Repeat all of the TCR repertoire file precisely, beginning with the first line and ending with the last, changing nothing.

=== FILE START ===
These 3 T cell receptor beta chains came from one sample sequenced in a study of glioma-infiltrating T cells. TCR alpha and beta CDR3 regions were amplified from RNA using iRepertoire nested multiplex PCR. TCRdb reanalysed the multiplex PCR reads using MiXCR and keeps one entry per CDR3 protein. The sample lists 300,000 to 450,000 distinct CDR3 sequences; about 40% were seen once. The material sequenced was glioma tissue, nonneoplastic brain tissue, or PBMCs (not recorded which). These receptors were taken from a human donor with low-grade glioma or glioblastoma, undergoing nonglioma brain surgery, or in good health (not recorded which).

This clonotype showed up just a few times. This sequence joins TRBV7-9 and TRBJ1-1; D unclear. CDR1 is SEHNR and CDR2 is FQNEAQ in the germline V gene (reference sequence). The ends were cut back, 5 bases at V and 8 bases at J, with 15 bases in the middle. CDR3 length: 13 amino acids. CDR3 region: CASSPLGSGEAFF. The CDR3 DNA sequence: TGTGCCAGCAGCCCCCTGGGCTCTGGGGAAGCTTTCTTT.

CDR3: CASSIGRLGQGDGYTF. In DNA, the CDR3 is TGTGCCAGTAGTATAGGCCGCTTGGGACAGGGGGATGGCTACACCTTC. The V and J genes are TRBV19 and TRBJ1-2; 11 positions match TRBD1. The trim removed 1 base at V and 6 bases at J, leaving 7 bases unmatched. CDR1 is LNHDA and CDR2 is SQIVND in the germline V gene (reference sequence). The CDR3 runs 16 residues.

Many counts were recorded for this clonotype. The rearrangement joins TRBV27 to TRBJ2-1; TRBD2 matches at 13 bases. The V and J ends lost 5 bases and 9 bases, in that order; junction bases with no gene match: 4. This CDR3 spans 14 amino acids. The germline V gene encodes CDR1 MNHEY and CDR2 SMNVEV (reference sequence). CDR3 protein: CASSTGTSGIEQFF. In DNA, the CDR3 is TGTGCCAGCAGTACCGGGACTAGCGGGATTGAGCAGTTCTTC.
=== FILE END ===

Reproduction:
These 3 T cell receptor beta chains came from one sample sequenced in a study of glioma-infiltrating T cells. TCR alpha and beta CDR3 regions were amplified from RNA using iRepertoire nested multiplex PCR. TCRdb reanalysed the multiplex PCR reads using MiXCR and keeps one entry per CDR3 protein. The sample lists 300,000 to 450,000 distinct CDR3 sequences; about 40% were seen once. The material sequenced was glioma tissue, nonneoplastic brain tissue, or PBMCs (not recorded which). These receptors were taken from a human donor with low-grade glioma or glioblastoma, undergoing nonglioma brain surgery, or in good health (not recorded which).

This clonotype showed up just a few times. This sequence joins TRBV7-9 and TRBJ1-1; D unclear. CDR1 is SEHNR and CDR2 is FQNEAQ in the germline V gene (reference sequence). The ends were cut back, 5 bases at V and 8 bases at J, with 15 bases in the middle. CDR3 length: 13 amino acids. CDR3 region: CASSPLGSGEAFF. The CDR3 DNA sequence: TGTGCCAGCAGCCCCCTGGGCTCTGGGGAAGCTTTCTTT.

CDR3: CASSIGRLGQGDGYTF. In DNA, the CDR3 is TGTGCCAGTAGTATAGGCCGCTTGGGACAGGGGGATGGCTACACCTTC. The V and J genes are TRBV19 and TRBJ1-2; 11 positions match TRBD1. The trim removed 1 base at V and 6 bases at J, leaving 7 bases unmatched. CDR1 is LNHDA and CDR2 is SQIVND in the germline V gene (reference sequence). The CDR3 runs 16 residues.

Many counts were recorded for this clonotype. The rearrangement joins TRBV27 to TRBJ2-1; TRBD2 matches at 13 bases. The V and J ends lost 5 bases and 9 bases, in that order; junction bases with no gene match: 4. This CDR3 spans 14 amino acids. The germline V gene encodes CDR1 MNHEY and CDR2 SMNVEV (reference sequence). CDR3 protein: CASSTGTSGIEQFF. In DNA, the CDR3 is TGTGCCAGCAGTACCGGGACTAGCGGGATTGAGCAGTTCTTC.